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Pride Month carries special meaning for the WNBA. In a league where the majority of the athletes are Black and many identify as part of the LGBTQ+ community, a month dedicated to celebrating diversity and inclusion is an opportunity for them to share their values with the rest of the world.
It’s also a celebration that extends far beyond June. For the WNBA Players Association, LGBTQ+ advocacy, with a special focus on combating anti-transgender legislation, is a top priority for the 2021 season.
To get a feel for the conversations being had within WNBA circles, Just Women’s Sports talked with both Seattle’s Candice Dupree and Los Angeles’ Amanda Zahui B. The players discussed being open about their sexuality, the influence their advocacy has on others, what good allyship looks like, and their feelings about the bills targeting transgender youth in sports.
(Editor’s note: This conversation has been lightly edited for length and clarity.)
JWS: We’re nearing the end of Pride Month, when the WNBA is always at the forefront of pushing initiatives and championing differences. What does Pride Month mean to you both personally?
Amanda Zahui B: I think it’s just a month where everyone who doesn’t celebrate our community is celebrating us. Because we don’t do anything different. It’s a month of celebration, but it’s also a weird month because, for these days, it’s so accepting. And then when the month is over, it’s like, all right, we go back to normal and the love and the support and the hype around our community is no longer there. It’s an important month, and I think that a lot of people gain the confidence to open up and really show who they are without the fear of being judged. So that’s beautiful. I just wish that it was like that all the time.
Dupree: I totally get what you’re saying. I mean, I’ve never been one to really give a s*** about what people think about how I live my life. So, I agree. People use June to celebrate instead of celebrating all year round. I guess it’s no different how February is Black History Month. It’s like importance is placed on that, but only for the month of February. So I think as a society, we have to find a way to be accepting all the time and not just in the month of June.
JWS: In this month, too, you see companies put out statements or put rainbow colors on their Twitter logos, and you get the feeling some of it is performative.
Dupree: Yeah, it should be like that all year round. We should know that these companies are inclusive. Like, here in Seattle, you see the flags hanging everywhere. That should be the norm.
JWS: And the WNBA is a leader in keeping this going throughout the year, just based on what you represent and all the work that you do off the court. How do you set that standard as a league?
Dupree: I look at it as, it’s about the next generation and what we’re teaching the people, the kids that are up and coming. I have my two little girls, and I don’t make a big deal about it, but I make sure that they’re aware of it. We took them to Target — their little notepads are actually behind me. The Pride flag, transgender flag is on the notebooks and they open them up, they draw and that kind of stuff. And they get that society is so caught up in, like, pink is for girls, blue is for boys. This is for girls, this is for boys.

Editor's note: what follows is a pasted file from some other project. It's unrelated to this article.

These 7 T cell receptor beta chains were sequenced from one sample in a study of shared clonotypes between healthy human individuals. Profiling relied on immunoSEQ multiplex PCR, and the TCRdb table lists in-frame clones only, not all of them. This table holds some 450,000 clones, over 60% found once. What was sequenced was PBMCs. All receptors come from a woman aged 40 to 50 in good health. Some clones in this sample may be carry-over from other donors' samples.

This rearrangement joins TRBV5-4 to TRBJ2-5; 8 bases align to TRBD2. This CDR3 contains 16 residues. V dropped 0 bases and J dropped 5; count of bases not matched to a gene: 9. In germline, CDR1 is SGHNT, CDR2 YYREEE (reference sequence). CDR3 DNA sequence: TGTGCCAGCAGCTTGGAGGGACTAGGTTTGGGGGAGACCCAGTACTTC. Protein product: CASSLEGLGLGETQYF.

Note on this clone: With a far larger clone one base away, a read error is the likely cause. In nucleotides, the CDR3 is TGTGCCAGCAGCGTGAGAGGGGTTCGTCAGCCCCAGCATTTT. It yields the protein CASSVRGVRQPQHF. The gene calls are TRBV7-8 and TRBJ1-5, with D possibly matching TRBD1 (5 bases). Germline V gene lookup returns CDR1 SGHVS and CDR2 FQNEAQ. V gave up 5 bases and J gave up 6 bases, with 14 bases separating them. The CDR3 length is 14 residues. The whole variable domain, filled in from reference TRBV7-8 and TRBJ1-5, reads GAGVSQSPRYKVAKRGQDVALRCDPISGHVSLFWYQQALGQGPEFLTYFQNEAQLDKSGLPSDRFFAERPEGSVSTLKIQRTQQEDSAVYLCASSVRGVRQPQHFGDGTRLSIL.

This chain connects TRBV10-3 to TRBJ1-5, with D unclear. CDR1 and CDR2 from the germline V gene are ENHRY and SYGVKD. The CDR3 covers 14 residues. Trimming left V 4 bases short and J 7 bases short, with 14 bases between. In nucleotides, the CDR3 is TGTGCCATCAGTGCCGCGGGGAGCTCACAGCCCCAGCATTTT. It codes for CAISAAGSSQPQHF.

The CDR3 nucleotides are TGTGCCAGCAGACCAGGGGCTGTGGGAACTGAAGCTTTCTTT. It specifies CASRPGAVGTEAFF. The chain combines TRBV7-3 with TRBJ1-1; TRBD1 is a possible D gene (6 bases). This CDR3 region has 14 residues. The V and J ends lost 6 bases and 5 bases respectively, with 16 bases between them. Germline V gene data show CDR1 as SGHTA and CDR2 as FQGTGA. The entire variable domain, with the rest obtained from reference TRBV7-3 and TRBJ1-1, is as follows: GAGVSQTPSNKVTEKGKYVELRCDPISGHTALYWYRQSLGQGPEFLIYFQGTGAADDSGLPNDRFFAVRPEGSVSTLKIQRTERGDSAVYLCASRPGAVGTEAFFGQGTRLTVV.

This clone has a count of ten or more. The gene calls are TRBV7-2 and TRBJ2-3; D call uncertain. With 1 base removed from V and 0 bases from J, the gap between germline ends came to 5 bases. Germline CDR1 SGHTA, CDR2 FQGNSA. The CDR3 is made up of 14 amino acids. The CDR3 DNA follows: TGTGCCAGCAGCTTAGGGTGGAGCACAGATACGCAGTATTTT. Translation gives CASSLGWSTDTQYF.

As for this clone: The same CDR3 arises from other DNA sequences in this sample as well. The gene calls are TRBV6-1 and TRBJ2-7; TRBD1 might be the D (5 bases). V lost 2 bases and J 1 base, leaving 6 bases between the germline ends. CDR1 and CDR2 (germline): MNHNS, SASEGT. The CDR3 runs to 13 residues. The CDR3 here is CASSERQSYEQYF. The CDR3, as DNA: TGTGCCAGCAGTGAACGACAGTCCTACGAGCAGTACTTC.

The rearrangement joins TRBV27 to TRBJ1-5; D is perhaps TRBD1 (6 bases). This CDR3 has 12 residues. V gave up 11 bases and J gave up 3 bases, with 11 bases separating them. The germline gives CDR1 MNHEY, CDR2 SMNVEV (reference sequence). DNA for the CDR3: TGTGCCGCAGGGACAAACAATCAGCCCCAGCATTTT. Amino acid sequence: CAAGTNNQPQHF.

So I’m just trying to teach them to be you, be your own individual. It doesn’t matter what people think. They’re only 3 and they’ve gone to school, and one little boy told one of my girls, “Ooh, girls don’t wear that.” Well, why not? Why do they have to dress or look a certain way? And why does that only have to be for boys? And so I just teach them to be open-minded, be accepting, but at the same time, be yourself.
Zahui B: I think it’s also because you lived through it.
Dupree: Yeah, and being a gay person, I have actually never faced any type of discrimination. I’ve never had to deal with any personal issues. I mean, my biggest thing was probably how I came out to my mom. And even for me, it wasn’t that big of a deal compared to other people’s situation.
JWS: It’s so cool that you’re passing that message onto your kids. Because of the platform you have and the way you carry yourselves as players and as a league, have you seen examples of your message and influence being passed onto others?
Dupree: The girls were born early and had to spend a few days in the NICU. So, (DeWanna Bonner) and I were there spending time with them and a doctor walked into their room. … She knew who we were because she knew that we played professional basketball, and she walked in and she thanked us for living our truth, being who we are. Obviously, being a pro athlete, we have influenced people in ways that we don’t even realize, but for her to come in and just thank us for not caring what other people think and being happy, having these girls, that was a huge moment for me. And she was a grown adult woman. So I can only imagine some of the younger generation looking up to us, how much them seeing us impacts their lives in a positive way.